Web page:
The Many Faces of Structure-Based Potentials: From Protein Folding Landscapes to Structural Characterization of Complex Biomolecules

Chapter
Part of the Biological and Medical Physics, Biomedical Engineering book series (BIOMEDICAL)

Abstract

Structural biology techniques, such as nuclear magnetic resonance (NMR), x-ray crystallography, and cryogenic electron microscopy (cryo-EM), have provided extraordinary insights into the details of the functional configurations of biomolecular systems. Recent advances in x-ray crystallography and cryo-EM have allowed for structural characterization of large molecular machines such as the ribosome, proteasome, and spliceosome. This deluge of structural data has been complemented by experimental techniques capable of probing dynamic information, such as Förster resonance energy transfer (FRET) and stopped flow spectrometry. While these experimental studies have provided tremendous insights into the dynamics of biomolecular systems, it is often difficult to combine the low resolution dynamical data with the high-resolution structural data into a consistent picture. Computer simulation of these biomolecular systems bridges static structural data with dynamic experiments at atomic resolution (Fig. 1).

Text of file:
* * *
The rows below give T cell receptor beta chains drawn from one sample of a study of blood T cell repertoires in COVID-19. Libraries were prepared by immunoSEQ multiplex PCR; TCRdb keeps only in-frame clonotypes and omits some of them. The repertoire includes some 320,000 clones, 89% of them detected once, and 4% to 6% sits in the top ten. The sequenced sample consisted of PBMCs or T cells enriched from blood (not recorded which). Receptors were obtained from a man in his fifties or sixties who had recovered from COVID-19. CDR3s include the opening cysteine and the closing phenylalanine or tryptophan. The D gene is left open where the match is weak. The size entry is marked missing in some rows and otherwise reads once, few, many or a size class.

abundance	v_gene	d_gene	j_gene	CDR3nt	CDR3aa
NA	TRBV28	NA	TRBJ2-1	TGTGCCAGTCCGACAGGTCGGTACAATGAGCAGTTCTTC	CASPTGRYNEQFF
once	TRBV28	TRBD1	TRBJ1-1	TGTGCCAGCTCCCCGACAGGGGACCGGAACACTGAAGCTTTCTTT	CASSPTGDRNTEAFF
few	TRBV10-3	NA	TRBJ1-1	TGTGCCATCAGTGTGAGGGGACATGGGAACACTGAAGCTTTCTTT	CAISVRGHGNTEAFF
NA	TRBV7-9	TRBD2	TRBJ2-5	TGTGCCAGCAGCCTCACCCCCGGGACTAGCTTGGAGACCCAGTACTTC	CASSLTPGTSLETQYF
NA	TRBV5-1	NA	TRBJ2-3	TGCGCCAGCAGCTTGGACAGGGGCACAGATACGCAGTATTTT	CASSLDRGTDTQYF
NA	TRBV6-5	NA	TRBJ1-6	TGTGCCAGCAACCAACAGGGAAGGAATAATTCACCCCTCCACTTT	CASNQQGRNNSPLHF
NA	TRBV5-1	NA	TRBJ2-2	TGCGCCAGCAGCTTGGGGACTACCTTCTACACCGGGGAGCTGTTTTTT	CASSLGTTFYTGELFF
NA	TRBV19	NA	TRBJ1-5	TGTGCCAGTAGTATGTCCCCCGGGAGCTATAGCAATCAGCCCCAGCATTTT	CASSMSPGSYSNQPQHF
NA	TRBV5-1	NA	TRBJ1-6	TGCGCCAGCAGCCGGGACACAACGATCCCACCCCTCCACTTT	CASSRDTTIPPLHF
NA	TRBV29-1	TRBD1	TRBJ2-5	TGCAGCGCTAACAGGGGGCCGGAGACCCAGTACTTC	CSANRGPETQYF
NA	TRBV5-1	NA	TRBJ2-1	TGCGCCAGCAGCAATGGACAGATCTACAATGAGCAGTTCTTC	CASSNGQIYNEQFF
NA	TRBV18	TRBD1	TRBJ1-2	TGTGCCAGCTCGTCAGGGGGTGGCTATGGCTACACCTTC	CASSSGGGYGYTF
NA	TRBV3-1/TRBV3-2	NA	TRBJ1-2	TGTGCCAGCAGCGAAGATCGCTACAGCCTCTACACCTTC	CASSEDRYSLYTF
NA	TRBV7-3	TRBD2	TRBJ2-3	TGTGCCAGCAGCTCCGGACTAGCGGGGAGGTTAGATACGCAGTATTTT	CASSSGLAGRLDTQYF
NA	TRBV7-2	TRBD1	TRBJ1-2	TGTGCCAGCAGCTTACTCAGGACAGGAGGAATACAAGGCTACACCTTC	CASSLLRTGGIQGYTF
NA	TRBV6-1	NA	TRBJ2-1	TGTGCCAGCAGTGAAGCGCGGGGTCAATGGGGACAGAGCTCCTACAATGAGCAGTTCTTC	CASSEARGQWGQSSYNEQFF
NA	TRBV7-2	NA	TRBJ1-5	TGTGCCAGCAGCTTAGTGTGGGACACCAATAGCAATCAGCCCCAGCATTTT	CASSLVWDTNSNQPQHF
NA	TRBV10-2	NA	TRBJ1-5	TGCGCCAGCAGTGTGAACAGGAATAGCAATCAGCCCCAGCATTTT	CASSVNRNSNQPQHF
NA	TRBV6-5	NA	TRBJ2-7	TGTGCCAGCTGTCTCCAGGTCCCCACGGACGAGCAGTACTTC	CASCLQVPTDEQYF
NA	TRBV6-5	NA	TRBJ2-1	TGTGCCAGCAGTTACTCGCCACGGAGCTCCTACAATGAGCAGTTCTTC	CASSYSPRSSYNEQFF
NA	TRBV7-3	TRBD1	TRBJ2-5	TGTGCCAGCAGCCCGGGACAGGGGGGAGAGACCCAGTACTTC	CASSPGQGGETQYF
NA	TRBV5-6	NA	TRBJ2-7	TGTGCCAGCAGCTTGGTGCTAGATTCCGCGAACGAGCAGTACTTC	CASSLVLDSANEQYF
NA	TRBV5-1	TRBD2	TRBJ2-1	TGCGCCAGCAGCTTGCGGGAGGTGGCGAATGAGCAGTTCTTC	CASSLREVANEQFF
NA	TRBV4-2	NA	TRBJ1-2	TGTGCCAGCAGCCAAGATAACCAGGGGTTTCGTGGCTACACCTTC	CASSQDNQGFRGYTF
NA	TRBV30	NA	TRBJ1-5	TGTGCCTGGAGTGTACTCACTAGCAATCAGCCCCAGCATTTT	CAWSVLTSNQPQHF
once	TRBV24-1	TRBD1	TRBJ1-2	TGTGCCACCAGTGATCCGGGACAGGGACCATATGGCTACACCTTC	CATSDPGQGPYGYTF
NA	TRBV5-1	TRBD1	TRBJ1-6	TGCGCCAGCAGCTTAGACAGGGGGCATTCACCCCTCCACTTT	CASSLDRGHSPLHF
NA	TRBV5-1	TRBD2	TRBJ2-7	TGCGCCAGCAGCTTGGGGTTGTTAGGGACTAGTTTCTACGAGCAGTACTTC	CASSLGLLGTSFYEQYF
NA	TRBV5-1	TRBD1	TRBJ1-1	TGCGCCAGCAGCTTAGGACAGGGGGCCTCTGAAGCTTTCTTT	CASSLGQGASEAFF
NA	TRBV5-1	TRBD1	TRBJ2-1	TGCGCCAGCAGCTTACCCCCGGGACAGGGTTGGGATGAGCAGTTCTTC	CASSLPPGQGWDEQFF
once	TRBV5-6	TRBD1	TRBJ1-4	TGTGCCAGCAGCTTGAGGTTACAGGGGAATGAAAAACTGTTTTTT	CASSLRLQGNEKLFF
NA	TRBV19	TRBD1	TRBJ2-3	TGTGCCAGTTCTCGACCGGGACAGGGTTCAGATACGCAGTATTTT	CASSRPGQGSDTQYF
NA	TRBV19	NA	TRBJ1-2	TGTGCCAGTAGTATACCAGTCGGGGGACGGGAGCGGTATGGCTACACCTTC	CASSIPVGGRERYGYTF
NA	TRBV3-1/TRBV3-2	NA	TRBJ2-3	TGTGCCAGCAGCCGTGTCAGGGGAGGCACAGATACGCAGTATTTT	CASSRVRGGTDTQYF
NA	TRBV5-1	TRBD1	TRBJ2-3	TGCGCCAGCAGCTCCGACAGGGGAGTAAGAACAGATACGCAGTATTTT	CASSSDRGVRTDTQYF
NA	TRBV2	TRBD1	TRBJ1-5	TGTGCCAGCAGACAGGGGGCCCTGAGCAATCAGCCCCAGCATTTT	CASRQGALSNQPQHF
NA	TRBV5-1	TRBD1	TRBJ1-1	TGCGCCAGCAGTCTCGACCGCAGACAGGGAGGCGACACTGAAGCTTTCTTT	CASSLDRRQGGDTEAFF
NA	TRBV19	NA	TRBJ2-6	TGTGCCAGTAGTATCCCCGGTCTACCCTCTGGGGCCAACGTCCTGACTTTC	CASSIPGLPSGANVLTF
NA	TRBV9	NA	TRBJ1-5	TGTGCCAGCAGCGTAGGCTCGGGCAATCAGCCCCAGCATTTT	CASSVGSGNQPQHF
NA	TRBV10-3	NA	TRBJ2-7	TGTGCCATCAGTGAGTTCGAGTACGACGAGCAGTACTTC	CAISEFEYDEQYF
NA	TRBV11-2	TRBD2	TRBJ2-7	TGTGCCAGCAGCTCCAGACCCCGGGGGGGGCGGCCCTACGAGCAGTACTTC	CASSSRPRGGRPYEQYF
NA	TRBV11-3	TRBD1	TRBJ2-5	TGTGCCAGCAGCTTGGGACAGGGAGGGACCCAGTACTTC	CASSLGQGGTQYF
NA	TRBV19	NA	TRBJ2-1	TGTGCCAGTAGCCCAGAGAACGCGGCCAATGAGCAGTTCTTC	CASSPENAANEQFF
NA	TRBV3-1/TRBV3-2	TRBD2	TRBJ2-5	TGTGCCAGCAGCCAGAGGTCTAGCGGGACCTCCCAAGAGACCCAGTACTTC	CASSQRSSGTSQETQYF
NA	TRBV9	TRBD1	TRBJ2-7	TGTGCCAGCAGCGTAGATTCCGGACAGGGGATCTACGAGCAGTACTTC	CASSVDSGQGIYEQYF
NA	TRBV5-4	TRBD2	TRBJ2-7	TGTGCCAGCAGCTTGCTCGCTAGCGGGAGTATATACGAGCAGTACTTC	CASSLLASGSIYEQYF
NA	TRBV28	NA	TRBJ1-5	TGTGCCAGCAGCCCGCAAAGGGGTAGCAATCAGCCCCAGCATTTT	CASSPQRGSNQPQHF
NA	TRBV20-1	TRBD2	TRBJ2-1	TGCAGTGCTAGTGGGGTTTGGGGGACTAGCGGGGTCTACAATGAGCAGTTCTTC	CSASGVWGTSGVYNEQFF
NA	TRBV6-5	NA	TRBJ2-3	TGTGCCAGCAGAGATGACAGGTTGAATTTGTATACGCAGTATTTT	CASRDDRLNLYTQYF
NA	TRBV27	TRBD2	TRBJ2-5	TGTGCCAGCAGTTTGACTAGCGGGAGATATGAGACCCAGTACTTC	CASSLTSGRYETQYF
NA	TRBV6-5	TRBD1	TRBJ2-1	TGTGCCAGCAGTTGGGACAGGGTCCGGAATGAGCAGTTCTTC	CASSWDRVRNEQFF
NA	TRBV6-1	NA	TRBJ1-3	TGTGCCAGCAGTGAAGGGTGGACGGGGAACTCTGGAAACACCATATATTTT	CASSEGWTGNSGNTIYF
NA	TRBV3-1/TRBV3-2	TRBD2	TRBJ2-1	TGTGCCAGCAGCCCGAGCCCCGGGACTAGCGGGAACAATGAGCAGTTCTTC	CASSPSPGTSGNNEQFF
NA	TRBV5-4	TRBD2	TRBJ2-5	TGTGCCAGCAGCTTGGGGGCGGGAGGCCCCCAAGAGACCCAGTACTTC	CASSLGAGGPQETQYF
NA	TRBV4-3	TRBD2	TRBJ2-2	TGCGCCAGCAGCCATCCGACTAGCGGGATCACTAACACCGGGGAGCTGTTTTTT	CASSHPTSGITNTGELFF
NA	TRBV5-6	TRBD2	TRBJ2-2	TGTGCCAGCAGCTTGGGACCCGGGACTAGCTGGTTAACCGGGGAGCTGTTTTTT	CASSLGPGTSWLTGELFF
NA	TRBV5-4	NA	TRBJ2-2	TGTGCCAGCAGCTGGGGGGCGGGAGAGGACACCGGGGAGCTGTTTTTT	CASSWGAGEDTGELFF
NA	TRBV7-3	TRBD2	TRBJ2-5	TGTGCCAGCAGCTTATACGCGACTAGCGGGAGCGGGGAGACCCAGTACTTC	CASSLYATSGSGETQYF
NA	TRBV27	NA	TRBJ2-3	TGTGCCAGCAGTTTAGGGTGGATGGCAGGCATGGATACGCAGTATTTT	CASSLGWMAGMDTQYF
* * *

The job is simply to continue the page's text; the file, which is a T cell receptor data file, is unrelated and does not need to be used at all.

Keywords

Energy Landscape Free Energy Barrier Free Energy Landscape Native Contact Biomolecular System 
These keywords were added by machine and not by the authors. This process is experimental and the keywords may be updated as the learning algorithm improves.

Notes

Acknowledgments

JKN would like to thank Joanna Sułkowska for many helpful discussions and Paul Whitford and Ryan Hayes for a careful reading of the chapter. This work was supported by the Center for Theoretical Biological Physics sponsored by the national science foundation (NSF) (Grant PHY-0822283) and NSF Grant NSF-MCB-1051438.

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Authors and Affiliations

  1. 1.Department of Physics and Center for Theoretical Biological PhysicsUniversity of CaliforniaLa JollaUSA
  2. 2.Department of Physics and Center for Theoretical Biological PhysicsRice UniversityHoustonUSA

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